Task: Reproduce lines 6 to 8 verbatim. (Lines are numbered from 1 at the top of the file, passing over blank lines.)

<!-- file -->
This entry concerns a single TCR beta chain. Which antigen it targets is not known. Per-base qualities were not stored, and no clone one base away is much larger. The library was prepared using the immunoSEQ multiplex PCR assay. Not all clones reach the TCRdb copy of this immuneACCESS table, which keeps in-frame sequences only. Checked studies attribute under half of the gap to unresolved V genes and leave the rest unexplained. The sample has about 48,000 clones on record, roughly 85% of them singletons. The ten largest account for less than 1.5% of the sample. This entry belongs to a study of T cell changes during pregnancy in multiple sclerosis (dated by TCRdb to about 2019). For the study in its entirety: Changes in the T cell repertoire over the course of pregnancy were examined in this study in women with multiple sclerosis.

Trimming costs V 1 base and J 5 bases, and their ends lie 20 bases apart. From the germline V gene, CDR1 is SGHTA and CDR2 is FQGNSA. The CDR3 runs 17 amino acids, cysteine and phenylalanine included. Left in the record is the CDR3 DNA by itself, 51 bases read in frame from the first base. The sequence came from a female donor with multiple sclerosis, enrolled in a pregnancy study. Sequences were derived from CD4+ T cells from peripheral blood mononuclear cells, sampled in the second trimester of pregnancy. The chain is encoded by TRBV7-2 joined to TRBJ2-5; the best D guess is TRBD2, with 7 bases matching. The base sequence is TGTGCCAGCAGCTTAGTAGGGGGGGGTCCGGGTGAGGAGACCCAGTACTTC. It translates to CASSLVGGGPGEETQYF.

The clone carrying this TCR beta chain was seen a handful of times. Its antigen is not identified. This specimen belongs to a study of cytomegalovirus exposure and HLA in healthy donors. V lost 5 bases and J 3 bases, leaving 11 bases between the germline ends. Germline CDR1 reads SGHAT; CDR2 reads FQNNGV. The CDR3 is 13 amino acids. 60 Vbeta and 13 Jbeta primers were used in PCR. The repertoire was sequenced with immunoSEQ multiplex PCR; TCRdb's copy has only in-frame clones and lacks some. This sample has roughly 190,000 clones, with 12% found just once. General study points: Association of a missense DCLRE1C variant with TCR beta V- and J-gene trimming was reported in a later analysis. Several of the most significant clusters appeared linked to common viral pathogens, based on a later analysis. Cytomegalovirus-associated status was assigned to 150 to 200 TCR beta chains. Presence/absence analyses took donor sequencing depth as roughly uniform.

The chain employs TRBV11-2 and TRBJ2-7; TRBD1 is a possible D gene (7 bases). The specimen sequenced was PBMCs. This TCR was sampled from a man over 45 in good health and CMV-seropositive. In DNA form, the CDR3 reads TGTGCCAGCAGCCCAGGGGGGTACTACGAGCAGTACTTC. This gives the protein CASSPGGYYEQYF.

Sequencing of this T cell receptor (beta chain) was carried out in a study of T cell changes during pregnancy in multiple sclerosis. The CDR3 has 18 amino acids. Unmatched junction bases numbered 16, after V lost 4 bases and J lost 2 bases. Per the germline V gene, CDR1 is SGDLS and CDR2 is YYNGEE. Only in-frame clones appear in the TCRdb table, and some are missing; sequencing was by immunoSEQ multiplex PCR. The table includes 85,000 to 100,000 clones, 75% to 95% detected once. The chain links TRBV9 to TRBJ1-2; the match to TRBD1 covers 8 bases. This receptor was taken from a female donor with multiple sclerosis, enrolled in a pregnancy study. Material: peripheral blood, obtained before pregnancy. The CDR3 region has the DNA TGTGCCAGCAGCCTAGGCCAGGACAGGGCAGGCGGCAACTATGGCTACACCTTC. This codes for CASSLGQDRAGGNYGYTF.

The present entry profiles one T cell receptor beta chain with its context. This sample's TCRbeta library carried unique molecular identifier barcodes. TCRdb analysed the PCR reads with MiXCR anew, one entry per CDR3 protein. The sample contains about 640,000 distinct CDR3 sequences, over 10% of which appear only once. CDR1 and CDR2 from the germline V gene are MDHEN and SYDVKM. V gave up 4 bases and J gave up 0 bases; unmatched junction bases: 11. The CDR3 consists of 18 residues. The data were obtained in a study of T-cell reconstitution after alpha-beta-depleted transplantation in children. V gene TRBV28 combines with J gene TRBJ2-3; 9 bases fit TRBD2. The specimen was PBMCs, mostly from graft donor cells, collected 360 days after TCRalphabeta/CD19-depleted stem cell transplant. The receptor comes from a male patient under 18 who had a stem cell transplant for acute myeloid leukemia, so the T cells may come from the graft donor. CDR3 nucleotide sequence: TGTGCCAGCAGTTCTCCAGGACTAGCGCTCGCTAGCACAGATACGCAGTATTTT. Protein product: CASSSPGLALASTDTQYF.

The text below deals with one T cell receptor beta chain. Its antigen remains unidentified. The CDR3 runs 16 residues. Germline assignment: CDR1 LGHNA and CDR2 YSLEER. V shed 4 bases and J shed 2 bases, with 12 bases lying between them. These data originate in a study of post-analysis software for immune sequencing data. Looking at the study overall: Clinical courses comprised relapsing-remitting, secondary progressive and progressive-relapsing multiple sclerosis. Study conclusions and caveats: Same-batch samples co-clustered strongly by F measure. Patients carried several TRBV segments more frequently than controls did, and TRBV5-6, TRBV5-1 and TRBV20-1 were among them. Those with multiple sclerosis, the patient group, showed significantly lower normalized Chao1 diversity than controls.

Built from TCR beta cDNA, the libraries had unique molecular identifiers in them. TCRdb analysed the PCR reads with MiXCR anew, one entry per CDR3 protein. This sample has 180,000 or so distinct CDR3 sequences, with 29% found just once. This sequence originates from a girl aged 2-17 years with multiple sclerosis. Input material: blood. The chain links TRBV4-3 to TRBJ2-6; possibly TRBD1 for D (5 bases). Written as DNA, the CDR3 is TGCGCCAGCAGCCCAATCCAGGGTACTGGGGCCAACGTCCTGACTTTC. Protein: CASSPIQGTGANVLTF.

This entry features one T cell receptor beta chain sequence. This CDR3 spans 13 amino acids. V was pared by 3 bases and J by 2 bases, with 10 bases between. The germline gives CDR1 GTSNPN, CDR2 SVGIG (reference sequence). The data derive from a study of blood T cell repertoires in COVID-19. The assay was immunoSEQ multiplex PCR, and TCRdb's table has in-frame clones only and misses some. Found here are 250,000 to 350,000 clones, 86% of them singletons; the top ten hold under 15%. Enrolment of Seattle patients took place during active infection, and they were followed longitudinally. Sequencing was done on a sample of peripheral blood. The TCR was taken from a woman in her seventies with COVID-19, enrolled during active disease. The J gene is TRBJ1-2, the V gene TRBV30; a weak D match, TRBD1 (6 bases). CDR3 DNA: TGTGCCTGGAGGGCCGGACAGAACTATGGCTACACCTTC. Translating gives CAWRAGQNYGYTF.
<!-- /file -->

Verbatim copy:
The present entry profiles one T cell receptor beta chain with its context. This sample's TCRbeta library carried unique molecular identifier barcodes. TCRdb analysed the PCR reads with MiXCR anew, one entry per CDR3 protein. The sample contains about 640,000 distinct CDR3 sequences, over 10% of which appear only once. CDR1 and CDR2 from the germline V gene are MDHEN and SYDVKM. V gave up 4 bases and J gave up 0 bases; unmatched junction bases: 11. The CDR3 consists of 18 residues. The data were obtained in a study of T-cell reconstitution after alpha-beta-depleted transplantation in children. V gene TRBV28 combines with J gene TRBJ2-3; 9 bases fit TRBD2. The specimen was PBMCs, mostly from graft donor cells, collected 360 days after TCRalphabeta/CD19-depleted stem cell transplant. The receptor comes from a male patient under 18 who had a stem cell transplant for acute myeloid leukemia, so the T cells may come from the graft donor. CDR3 nucleotide sequence: TGTGCCAGCAGTTCTCCAGGACTAGCGCTCGCTAGCACAGATACGCAGTATTTT. Protein product: CASSSPGLALASTDTQYF.

The text below deals with one T cell receptor beta chain. Its antigen remains unidentified. The CDR3 runs 16 residues. Germline assignment: CDR1 LGHNA and CDR2 YSLEER. V shed 4 bases and J shed 2 bases, with 12 bases lying between them. These data originate in a study of post-analysis software for immune sequencing data. Looking at the study overall: Clinical courses comprised relapsing-remitting, secondary progressive and progressive-relapsing multiple sclerosis. Study conclusions and caveats: Same-batch samples co-clustered strongly by F measure. Patients carried several TRBV segments more frequently than controls did, and TRBV5-6, TRBV5-1 and TRBV20-1 were among them. Those with multiple sclerosis, the patient group, showed significantly lower normalized Chao1 diversity than controls.

Built from TCR beta cDNA, the libraries had unique molecular identifiers in them. TCRdb analysed the PCR reads with MiXCR anew, one entry per CDR3 protein. This sample has 180,000 or so distinct CDR3 sequences, with 29% found just once. This sequence originates from a girl aged 2-17 years with multiple sclerosis. Input material: blood. The chain links TRBV4-3 to TRBJ2-6; possibly TRBD1 for D (5 bases). Written as DNA, the CDR3 is TGCGCCAGCAGCCCAATCCAGGGTACTGGGGCCAACGTCCTGACTTTC. Protein: CASSPIQGTGANVLTF.